Taps Coogan – June 19th, 2020
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Over the past seven days (ending Wednesday the 17th), the Fed’s balance sheet contracted by a surprisingly large $74 billion, the first such contraction since late February when its Covid stimulus started kicking in. Accordingly, the Fed’s balance sheet has dipped slightly below $7.1 trillion.
The shrinkage in the Fed’s balance sheet has occurred despite ‘standard’ weekly increases in its largest holdings. Namely, the Fed bought an additional $18.9 billion of treasury securities and $83 billion of mortgage backed securities. It also made minor changes to its alphabet soup of special purpose vehicles, slightly reducing outstanding loan balances (-$3 billion) to the group that consists of: Primary Dealer Credit Facility, Money Market Mutual Fund Liquidity Facility, Paycheck Protection Program Liquidity Facility, and other credit extensions. Meanwhile, it slightly increased funding (+$1.5 billion) to the Corporate Credit Facility, which has made headlines for buying corporate bonds.
So, despite purchasing/loaning roughly $100 billion of the aforementioned assets, how did the Fed’s balance sheet end up shrinking for the week? The answer is that the Fed shed a whopping $88 billion of repos and $92 billion of central bank liquidity swaps.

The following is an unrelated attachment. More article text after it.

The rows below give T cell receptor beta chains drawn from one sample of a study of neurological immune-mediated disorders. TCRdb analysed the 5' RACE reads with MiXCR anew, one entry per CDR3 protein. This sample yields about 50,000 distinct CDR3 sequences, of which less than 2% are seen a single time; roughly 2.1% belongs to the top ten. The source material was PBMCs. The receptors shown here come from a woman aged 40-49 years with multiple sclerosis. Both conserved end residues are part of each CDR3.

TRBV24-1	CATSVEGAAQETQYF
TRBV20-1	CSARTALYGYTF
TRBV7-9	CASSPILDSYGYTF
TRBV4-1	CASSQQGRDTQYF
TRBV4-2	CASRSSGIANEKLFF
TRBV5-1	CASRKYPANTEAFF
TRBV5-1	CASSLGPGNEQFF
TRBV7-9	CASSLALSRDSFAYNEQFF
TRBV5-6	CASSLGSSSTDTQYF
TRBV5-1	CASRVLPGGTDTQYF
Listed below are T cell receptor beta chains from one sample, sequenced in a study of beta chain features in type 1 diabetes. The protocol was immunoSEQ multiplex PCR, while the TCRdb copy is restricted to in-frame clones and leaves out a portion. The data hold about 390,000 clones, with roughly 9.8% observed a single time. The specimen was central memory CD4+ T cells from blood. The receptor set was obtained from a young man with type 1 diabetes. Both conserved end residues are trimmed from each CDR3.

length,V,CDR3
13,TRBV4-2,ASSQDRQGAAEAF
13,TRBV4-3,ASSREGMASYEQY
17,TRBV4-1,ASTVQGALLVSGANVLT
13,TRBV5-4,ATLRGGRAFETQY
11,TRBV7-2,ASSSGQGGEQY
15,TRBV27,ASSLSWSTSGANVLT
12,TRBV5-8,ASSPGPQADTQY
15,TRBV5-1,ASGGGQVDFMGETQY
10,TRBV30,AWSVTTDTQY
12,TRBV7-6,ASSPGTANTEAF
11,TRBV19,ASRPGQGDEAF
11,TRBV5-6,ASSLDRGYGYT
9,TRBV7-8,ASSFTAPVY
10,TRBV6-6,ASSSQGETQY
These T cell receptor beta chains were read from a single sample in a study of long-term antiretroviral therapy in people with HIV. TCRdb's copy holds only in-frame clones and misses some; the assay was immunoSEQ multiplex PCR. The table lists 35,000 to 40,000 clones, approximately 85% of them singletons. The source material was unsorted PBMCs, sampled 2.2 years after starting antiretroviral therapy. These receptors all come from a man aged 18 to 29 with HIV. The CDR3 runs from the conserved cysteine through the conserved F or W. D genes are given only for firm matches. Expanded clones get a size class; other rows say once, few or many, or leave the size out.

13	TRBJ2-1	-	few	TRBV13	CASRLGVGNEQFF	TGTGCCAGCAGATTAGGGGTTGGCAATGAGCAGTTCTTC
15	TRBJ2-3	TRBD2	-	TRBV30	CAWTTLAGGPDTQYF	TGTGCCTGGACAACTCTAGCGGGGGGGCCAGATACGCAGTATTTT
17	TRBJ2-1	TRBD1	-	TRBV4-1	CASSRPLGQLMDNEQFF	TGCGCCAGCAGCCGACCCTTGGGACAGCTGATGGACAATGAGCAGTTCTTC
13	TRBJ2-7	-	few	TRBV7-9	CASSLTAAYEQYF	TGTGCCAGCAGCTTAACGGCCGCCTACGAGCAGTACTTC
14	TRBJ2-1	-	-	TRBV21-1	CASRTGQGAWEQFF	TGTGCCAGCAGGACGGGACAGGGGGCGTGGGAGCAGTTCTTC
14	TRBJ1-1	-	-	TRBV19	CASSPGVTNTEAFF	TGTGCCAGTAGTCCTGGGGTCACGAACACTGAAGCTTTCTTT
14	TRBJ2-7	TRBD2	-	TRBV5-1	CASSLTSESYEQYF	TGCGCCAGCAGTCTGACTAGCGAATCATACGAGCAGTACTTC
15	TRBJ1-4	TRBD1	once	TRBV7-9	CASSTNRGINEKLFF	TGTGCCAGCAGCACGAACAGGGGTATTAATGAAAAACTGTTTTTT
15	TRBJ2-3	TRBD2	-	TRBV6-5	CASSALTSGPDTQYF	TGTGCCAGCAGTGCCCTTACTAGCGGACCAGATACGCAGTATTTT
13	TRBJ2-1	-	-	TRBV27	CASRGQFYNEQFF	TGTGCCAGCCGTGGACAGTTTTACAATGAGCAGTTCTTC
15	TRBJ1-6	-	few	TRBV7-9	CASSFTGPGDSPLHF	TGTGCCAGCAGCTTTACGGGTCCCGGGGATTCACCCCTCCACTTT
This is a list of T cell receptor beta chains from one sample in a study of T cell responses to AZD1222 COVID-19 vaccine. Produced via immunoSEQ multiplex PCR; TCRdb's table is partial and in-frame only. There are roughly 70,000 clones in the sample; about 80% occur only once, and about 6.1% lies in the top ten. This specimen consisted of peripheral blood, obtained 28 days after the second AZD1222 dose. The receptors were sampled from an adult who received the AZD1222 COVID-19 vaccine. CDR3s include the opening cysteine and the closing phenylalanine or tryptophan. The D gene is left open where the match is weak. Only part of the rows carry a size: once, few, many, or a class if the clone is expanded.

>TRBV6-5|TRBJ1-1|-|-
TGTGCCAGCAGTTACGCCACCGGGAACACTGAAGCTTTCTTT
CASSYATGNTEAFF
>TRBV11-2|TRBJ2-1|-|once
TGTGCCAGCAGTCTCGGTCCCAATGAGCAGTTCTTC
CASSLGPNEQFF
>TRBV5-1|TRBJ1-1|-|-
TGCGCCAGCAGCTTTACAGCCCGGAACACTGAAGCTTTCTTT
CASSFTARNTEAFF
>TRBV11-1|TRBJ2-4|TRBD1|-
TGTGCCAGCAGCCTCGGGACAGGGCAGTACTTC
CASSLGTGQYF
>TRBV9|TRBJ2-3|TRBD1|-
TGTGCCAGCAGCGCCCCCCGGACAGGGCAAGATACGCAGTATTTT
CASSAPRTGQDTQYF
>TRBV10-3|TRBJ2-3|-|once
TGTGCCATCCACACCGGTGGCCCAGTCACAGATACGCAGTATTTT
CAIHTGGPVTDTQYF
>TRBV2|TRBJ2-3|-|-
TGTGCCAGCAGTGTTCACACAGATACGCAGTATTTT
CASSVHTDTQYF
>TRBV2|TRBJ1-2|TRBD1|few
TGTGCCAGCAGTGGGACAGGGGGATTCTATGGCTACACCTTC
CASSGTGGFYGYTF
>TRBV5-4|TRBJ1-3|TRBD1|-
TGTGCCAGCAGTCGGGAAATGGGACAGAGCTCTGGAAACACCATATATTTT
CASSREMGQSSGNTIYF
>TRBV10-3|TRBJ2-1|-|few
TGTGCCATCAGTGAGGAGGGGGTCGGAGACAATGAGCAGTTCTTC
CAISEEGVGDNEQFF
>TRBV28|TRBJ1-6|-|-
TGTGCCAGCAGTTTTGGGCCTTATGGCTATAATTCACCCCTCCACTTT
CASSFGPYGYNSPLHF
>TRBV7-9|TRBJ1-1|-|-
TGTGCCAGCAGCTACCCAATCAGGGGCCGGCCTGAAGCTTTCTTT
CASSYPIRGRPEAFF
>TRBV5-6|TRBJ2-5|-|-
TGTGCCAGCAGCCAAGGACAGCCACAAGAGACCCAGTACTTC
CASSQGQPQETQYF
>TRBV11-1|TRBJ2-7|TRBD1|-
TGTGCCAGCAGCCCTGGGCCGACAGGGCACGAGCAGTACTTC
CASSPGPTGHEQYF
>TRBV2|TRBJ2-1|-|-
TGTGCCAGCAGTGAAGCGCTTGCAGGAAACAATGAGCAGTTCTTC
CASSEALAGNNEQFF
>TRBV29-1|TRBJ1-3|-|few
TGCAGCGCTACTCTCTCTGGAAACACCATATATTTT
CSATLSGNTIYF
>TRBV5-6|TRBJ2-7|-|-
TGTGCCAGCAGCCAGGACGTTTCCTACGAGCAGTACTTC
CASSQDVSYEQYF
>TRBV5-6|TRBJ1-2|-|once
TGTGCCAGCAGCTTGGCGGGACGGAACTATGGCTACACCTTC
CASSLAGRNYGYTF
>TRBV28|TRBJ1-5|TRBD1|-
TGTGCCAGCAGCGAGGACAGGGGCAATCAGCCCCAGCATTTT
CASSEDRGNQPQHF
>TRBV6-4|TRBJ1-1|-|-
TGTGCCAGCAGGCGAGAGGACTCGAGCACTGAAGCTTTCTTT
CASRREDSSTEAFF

The Fed’s repo holdings are now the smallest since the ‘Repo Crisis’ started in mid-September 2019.
The Fed’s central bank liquidity swaps also shrunk for the first time since the Covid crisis started.
The shrinkage of the Fed’s balance sheet may continue for a while. However, this is unlikely to be the start of a major trend. Repos and liquidity swaps are increasingly unneeded as markets resume ‘normal functioning’ (if you can call it that) and bank excess reserves rocket higher due to the Fed’s treasury and mortgage backed security purchases. The assets that the Fed is shedding are the shortest term, most fickle assets on their balance sheet. Assuming markets continue to behave nicely, these assets will continue to dwindle, and soon enough the continued purchases of Treasuries and mortgage backed securities should restart growth in the Fed’s balance sheet.
If markets don’t behave nicely, everything on the Fed’s balance sheet will presumably surge again.
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